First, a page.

The falling scrum has been an increasing worry to rugby’s law-makers and others, spectators for example. For one thing every scrum that falls is dangerous.
Paul Dobson, Rugby365
SANZAR this year set out to reduce the resetting of scrums, partly because it is boring.
In fact SANZAR wanted the ball in and out of scrums in one movement 70% of the time. It hoped to achieve this in two ways – getting the co-operation of players and coaches and getting their referees upskilled in dealing with scrums.
The three national scrum coaches – Patricio Noriega in Australia, Mike Cronn in New Zealand and Balie Swart in South Africa – were charged with working with teams and referees to improve scrumming outcomes. Referees do work remarkably hard at scrumming – with coaches, with teams and with individual players.
In 2011 the percentage of scrum success was 45%.
Lets look at some stats for the first seven weeks of Super Rugby this year.
Free kicks: 46
Free kicks 6,9%
That means that on 59,5% of the time the ball was put into a scrum and was immediately play able. That is a long way up from 2011 but still short of the 70% target though 83,1% of scrums are not reset.
Mind you, the most annoying reset of a scrum is the one that happens before the scrum has even gone down – those stupid things like not having heads in the right places.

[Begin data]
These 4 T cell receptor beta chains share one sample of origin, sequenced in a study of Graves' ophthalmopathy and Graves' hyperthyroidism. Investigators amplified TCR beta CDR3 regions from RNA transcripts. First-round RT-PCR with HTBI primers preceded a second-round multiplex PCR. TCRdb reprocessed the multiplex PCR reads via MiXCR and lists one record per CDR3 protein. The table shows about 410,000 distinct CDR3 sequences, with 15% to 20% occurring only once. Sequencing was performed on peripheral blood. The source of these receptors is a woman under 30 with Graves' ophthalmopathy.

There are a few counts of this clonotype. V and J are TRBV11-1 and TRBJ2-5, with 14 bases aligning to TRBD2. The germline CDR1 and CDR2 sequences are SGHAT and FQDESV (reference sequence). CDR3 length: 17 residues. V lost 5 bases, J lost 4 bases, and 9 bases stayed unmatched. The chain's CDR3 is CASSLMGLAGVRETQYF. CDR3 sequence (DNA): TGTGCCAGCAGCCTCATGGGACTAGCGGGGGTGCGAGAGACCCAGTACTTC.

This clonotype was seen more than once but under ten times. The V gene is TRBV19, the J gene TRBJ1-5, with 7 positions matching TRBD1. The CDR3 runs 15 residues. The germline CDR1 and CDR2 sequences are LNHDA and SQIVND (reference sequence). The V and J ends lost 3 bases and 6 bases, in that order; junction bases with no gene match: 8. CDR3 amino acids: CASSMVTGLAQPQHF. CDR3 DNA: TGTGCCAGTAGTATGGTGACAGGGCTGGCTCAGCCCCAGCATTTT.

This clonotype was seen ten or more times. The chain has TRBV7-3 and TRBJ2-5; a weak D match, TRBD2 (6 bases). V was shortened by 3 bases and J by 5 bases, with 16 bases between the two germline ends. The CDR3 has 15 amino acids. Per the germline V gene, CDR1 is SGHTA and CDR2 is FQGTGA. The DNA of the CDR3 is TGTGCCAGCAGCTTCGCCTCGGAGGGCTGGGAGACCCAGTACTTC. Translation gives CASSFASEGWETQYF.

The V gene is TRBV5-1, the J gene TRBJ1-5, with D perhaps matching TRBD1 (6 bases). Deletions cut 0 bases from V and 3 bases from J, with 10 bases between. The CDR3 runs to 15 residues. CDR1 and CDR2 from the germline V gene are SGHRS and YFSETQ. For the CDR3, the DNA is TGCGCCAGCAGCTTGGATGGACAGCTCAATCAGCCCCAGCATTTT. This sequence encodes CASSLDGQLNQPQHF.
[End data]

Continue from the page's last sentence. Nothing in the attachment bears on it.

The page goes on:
It’s hard to apportion blame in the matter of malformed scrums because you do not scrum on your own, but penalties awarded to apportion blame.
The log for penalties at scrums looks like this, with the Bulls the worst offenders:
10 Reds, Highlanders
9 Cheetahs, Crusaders
7 Blues, Chiefs, Rebels, Sharks
4 Lions, Waratahs
Australian sides usually carry the burden of blame for poor scrumming but the penalty statistics give the lie to that this year. They average just under 6, New Zealand teams just over 8, the South African teams 8 exactly.
The Force have the best record as far as conceding penalties in concerned and yet it was one of their matches in which a team’s scrumming was the worst. They played the Reds and of the 8 Force scrums, 3 were reset, 6 collapsed, 2 were freekicked and 2 were penalised.
In five of the matches there were uncontested scrums. That is a horrible blight on the game. There was a plague of uncontested scrums in France and they, as is allowed by the IRB, added an extra player to the bench with the proviso that he was a prop. This has eliminated uncontested scrums in France.
The matches with no resets were
Bulls vs Sharks
Lions vs Cheetahs
Chiefs vs Blues
Stormers vs Sharks
Sharks vs Lions
Hurricanes vs Cheetahs
Brumbies vs Sharks
The match with the best scrumming record by far was Sharks vs Lions. In this match there were no resets, no collapses, no penalties and no free kicks. It is the best possible scrum result.
Mark Lawrence refereed that match, which may well be because of his hard and skilful work. But in essence it is the players who have to comply.
Bryce Lawrence refereed a match in which there were three resets in 14 scrums; later he had a match, Rebels vs Blues, in which there were 6 resets, 14 collapses in 18 scrums.
There are people who throw up their hands and suggest rugby league bits of scrummaging and even uncontested scrums. Heaven forbid. Imagine how much character would be plundered from the game if that were to happen.
Perhaps, to save the props, rugby needs to go back to the basics of scrummaging. There was the famous change to policing in New York that started with urinating in public and broken windows. Perhaps that is what needs to be done at the scrum.